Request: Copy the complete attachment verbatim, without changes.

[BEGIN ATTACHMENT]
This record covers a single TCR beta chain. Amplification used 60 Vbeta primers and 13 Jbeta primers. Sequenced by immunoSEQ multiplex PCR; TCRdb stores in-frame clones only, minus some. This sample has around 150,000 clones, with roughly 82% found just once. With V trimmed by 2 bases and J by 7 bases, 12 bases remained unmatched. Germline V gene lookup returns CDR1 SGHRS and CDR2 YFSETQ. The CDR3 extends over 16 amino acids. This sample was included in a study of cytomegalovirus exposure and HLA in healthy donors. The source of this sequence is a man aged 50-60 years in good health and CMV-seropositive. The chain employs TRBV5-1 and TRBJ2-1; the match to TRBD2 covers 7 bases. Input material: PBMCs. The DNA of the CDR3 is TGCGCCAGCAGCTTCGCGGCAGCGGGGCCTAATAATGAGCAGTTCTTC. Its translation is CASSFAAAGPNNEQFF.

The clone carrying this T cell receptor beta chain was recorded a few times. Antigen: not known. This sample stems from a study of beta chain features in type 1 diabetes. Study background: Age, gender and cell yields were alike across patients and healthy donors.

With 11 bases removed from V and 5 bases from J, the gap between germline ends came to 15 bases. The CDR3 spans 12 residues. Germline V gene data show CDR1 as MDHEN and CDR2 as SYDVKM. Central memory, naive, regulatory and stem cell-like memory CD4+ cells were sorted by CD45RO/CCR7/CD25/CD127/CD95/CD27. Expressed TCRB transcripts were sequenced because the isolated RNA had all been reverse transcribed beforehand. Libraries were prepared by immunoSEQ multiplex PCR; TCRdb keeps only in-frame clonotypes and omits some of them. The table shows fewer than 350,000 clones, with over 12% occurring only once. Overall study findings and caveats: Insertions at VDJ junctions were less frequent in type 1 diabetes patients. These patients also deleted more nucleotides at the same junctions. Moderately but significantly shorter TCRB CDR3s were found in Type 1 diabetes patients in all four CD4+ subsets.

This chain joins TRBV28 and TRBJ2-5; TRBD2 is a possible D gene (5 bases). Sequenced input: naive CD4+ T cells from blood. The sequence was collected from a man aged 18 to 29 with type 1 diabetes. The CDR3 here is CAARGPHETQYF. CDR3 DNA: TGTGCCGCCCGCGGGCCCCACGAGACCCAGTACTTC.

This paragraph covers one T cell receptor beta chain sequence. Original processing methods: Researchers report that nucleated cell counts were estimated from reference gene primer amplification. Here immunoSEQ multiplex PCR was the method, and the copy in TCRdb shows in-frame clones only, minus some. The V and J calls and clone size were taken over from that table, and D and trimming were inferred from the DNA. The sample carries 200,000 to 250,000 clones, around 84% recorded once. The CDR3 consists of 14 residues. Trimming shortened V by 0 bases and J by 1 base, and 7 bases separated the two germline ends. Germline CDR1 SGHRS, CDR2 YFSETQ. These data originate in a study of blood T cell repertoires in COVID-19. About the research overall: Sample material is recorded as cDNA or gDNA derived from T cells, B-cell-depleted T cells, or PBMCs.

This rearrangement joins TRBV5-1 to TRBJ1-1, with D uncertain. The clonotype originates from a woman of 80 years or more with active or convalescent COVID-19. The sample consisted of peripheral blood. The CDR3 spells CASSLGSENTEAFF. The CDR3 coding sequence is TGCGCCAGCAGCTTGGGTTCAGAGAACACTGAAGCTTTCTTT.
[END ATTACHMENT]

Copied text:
This record covers a single TCR beta chain. Amplification used 60 Vbeta primers and 13 Jbeta primers. Sequenced by immunoSEQ multiplex PCR; TCRdb stores in-frame clones only, minus some. This sample has around 150,000 clones, with roughly 82% found just once. With V trimmed by 2 bases and J by 7 bases, 12 bases remained unmatched. Germline V gene lookup returns CDR1 SGHRS and CDR2 YFSETQ. The CDR3 extends over 16 amino acids. This sample was included in a study of cytomegalovirus exposure and HLA in healthy donors. The source of this sequence is a man aged 50-60 years in good health and CMV-seropositive. The chain employs TRBV5-1 and TRBJ2-1; the match to TRBD2 covers 7 bases. Input material: PBMCs. The DNA of the CDR3 is TGCGCCAGCAGCTTCGCGGCAGCGGGGCCTAATAATGAGCAGTTCTTC. Its translation is CASSFAAAGPNNEQFF.

The clone carrying this T cell receptor beta chain was recorded a few times. Antigen: not known. This sample stems from a study of beta chain features in type 1 diabetes. Study background: Age, gender and cell yields were alike across patients and healthy donors.

With 11 bases removed from V and 5 bases from J, the gap between germline ends came to 15 bases. The CDR3 spans 12 residues. Germline V gene data show CDR1 as MDHEN and CDR2 as SYDVKM. Central memory, naive, regulatory and stem cell-like memory CD4+ cells were sorted by CD45RO/CCR7/CD25/CD127/CD95/CD27. Expressed TCRB transcripts were sequenced because the isolated RNA had all been reverse transcribed beforehand. Libraries were prepared by immunoSEQ multiplex PCR; TCRdb keeps only in-frame clonotypes and omits some of them. The table shows fewer than 350,000 clones, with over 12% occurring only once. Overall study findings and caveats: Insertions at VDJ junctions were less frequent in type 1 diabetes patients. These patients also deleted more nucleotides at the same junctions. Moderately but significantly shorter TCRB CDR3s were found in Type 1 diabetes patients in all four CD4+ subsets.

This chain joins TRBV28 and TRBJ2-5; TRBD2 is a possible D gene (5 bases). Sequenced input: naive CD4+ T cells from blood. The sequence was collected from a man aged 18 to 29 with type 1 diabetes. The CDR3 here is CAARGPHETQYF. CDR3 DNA: TGTGCCGCCCGCGGGCCCCACGAGACCCAGTACTTC.

This paragraph covers one T cell receptor beta chain sequence. Original processing methods: Researchers report that nucleated cell counts were estimated from reference gene primer amplification. Here immunoSEQ multiplex PCR was the method, and the copy in TCRdb shows in-frame clones only, minus some. The V and J calls and clone size were taken over from that table, and D and trimming were inferred from the DNA. The sample carries 200,000 to 250,000 clones, around 84% recorded once. The CDR3 consists of 14 residues. Trimming shortened V by 0 bases and J by 1 base, and 7 bases separated the two germline ends. Germline CDR1 SGHRS, CDR2 YFSETQ. These data originate in a study of blood T cell repertoires in COVID-19. About the research overall: Sample material is recorded as cDNA or gDNA derived from T cells, B-cell-depleted T cells, or PBMCs.

This rearrangement joins TRBV5-1 to TRBJ1-1, with D uncertain. The clonotype originates from a woman of 80 years or more with active or convalescent COVID-19. The sample consisted of peripheral blood. The CDR3 spells CASSLGSENTEAFF. The CDR3 coding sequence is TGCGCCAGCAGCTTGGGTTCAGAGAACACTGAAGCTTTCTTT.